Real Myth Proudly Presents…


About Ivan Granger: 

Ivan M. Granger is a poet and modern mystic. He is the founder and editor of the Poetry Chaikhana, an online resource for the exploration of sacred poetry from the world’s great spiritual traditions. His poetry and translations have been published in Real Thirst: Poetry of the Spiritual Journey (Poetry Chaikhana), For Lovers of God Everywhere: Poems of Christian Mystics (Hay House, ed. Roger Housden), and (Outskirts Press, ed. Betsy Small). He is the editor of The Longing in Between: Poetry from Around the World (Poetry Chaikhana). Mr. Granger lives in Colorado.
“Poetry has an immediate effect on the mind. The simple act of reading poetry alters thought patterns and the shuttle of the breath. Poetry induces trance. Its words are chant. Its rhythms are drumbeats. Its images become the icons of the inner eye. Poetry is more than a description of the sacred experience; it carries the experience itself.”
real thirst
Ivan Granger’s paper for Real Myth and Mithril: Delving into Fantasy Literature is titled “The Cauldron of Inspiration: Bards, Wizards, and the Elixir of Poetry.”
Wizards and magic are mainstays of modern fantasy fiction. But when we search for the real wizards of the ancient world, we find instead poets, musicians, storytellers. Why were the bards revered as seers and sorcerers in their day?  Let’s journey through heroic tales and poems of power as we explore the deeper mysteries of magic, enchantment, and inspiration…

The Mythic Seas of Middle-earth

Mythmaking is not something that just happened long ago in antiquity, in the forgotten shepherd’s huts of pre-Classical Greece.  It is not something that flowered and faded away forever under the mysterious star referenced by the Old English poet who cited “earendel… ofer middangeard” (Earendel… over Middle-earth) and thus launched Tolkien’s quest to mythologize English communal identity.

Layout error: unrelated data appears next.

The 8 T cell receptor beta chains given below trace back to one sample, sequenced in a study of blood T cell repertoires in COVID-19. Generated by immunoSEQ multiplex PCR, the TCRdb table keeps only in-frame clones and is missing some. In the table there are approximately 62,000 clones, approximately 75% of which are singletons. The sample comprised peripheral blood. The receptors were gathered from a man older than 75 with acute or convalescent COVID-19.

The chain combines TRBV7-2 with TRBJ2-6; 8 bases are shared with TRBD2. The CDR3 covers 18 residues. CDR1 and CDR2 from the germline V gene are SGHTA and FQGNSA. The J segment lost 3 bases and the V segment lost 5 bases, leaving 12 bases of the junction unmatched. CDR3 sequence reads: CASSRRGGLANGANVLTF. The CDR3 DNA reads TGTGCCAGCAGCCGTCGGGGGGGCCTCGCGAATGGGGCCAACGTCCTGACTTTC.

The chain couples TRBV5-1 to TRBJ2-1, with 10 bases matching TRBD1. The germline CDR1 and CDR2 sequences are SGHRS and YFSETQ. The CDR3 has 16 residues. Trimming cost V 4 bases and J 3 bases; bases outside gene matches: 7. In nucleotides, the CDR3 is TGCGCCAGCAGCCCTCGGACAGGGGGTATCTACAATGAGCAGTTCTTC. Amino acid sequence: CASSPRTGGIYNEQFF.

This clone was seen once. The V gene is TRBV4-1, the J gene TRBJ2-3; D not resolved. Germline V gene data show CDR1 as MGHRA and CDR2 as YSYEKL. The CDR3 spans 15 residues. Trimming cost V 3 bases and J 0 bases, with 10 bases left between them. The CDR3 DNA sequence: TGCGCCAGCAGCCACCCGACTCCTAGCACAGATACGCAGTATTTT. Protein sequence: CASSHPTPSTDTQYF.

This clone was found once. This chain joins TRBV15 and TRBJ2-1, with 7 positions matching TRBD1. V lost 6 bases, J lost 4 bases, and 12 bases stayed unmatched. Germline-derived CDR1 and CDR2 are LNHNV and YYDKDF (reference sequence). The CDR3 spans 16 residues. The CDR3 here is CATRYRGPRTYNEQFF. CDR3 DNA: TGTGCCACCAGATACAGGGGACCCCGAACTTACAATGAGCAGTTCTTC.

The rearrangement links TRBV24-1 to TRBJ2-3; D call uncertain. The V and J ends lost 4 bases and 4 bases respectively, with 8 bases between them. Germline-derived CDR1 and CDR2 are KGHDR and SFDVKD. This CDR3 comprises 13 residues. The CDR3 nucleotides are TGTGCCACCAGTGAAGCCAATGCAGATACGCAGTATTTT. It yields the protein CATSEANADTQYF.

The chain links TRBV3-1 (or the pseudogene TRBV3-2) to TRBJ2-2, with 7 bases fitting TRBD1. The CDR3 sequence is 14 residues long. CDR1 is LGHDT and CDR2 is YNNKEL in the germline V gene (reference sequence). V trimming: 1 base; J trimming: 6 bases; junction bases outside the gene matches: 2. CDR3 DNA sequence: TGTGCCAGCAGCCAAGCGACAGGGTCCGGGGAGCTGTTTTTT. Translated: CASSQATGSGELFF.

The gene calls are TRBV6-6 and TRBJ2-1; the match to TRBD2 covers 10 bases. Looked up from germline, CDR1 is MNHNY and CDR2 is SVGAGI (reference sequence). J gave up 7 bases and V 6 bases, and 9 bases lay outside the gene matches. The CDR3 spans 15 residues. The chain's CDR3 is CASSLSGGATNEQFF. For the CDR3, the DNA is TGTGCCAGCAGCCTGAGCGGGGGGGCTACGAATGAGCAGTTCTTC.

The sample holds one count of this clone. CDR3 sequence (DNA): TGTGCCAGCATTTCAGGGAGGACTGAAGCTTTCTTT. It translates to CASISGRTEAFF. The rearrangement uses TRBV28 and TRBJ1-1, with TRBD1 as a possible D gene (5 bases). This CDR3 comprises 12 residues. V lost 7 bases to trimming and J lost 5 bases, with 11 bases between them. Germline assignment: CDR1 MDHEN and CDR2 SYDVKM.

The making of mythic meanings, I suggest, is something that all humans do.  And we do it in our daily lives and in our communal storytelling.  In fact, we make “myth” in order to make sense of ourselves and to explain in our stories what matters to us.

In order to situate ourselves in the competing master-narratives of our age, we must tell stories that transcend the daily details of our lives because everyone enacts those mundane details, and we must say what our lives signify beyond those details.  So we tell stories, as Kelly Cowling says, to express the meanings of our lives, not just explain them.  It is meaningful that she says this here in Colorado, in a small High Plains city near the Rocky Mountains.

The Mythic Seas

Tolkien situated Mithlond (Grey Havens) in Middle-earth beside the Blue Mountains on an inland bay of the western seas.  For this reason, I find it interesting that the Rocky Mountains were once known among the Arikara kin of my Pawnee ancestors as the Blue Mountains.  And this truth is made even more fascinating from the fact that the Colorado Front Range overlooks a long-vanished coastline.

I learned this when I served as archeological monitor for the building of the Denver International Airport.  I first visited the construction area for the DIA terminal in April 1991.  Coming upon the site in the rolling grasslands east of Denver, two long rows of giant cranes suddenly stood up, hovering over a vast trench in the earth.  This deep excavation had uncovered fossilized fronds of stone hidden in deep sediments.  Here were ancient seafloors that had drifted into sleep under the shallow waters of the world thousands of centuries ago.

In the enchanted mythology of the Grey Havens Group, an ancient sea once washed the feet of the Blue Mountains.  And one day at the beginning of the Seventh Age of Middle-earth, standing at the edge of this invisible ocean, Kelly Cowling founded Grey Havens.

And so when a star shines upon the meetings of the Grey Havens Group, as we gather to share the mythic meanings of our lives, we must treasure the transcendent sense of inexplicable magic that forever washes at the shores of selfhood.